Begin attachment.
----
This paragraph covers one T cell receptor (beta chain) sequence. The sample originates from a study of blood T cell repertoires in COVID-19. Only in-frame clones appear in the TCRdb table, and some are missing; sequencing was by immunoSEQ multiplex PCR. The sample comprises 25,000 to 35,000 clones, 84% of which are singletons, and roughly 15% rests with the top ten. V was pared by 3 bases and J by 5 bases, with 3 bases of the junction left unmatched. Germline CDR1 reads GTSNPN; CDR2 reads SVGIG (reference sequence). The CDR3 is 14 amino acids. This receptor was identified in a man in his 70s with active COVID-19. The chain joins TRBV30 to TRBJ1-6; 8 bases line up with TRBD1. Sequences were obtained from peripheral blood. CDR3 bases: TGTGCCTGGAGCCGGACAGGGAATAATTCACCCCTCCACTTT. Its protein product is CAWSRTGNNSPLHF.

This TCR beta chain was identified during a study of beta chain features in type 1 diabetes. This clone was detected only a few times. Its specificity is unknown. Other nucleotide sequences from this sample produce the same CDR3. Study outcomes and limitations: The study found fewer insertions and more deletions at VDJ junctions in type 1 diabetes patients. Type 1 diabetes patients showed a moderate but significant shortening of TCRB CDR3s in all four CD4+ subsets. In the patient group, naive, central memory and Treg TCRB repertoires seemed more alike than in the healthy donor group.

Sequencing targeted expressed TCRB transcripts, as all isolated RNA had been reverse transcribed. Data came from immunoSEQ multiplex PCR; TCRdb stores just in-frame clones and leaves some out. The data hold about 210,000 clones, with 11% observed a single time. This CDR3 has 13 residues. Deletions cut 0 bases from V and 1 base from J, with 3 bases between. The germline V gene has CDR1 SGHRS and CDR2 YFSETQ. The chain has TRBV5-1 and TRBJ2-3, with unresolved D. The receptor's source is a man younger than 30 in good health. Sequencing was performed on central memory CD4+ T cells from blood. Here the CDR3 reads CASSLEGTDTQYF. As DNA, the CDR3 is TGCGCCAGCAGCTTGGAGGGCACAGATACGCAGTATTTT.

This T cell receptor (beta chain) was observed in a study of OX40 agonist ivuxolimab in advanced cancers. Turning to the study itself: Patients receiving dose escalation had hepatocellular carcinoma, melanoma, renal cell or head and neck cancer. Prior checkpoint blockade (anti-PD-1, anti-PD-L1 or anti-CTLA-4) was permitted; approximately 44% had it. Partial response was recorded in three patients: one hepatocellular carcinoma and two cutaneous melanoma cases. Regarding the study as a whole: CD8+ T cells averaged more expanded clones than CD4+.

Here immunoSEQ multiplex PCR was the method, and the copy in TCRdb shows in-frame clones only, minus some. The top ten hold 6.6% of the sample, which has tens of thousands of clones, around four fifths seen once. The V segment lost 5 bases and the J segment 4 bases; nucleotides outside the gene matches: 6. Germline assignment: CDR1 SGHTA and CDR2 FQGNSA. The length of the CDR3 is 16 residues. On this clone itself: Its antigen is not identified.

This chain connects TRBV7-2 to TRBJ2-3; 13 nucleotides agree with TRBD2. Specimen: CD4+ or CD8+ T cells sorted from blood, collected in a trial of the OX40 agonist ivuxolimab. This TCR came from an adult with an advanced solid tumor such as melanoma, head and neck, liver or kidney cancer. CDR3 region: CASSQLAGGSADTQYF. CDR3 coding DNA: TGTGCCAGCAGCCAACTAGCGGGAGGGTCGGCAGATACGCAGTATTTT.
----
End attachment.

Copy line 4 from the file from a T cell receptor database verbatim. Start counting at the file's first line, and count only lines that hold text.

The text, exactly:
This T cell receptor (beta chain) was observed in a study of OX40 agonist ivuxolimab in advanced cancers. Turning to the study itself: Patients receiving dose escalation had hepatocellular carcinoma, melanoma, renal cell or head and neck cancer. Prior checkpoint blockade (anti-PD-1, anti-PD-L1 or anti-CTLA-4) was permitted; approximately 44% had it. Partial response was recorded in three patients: one hepatocellular carcinoma and two cutaneous melanoma cases. Regarding the study as a whole: CD8+ T cells averaged more expanded clones than CD4+.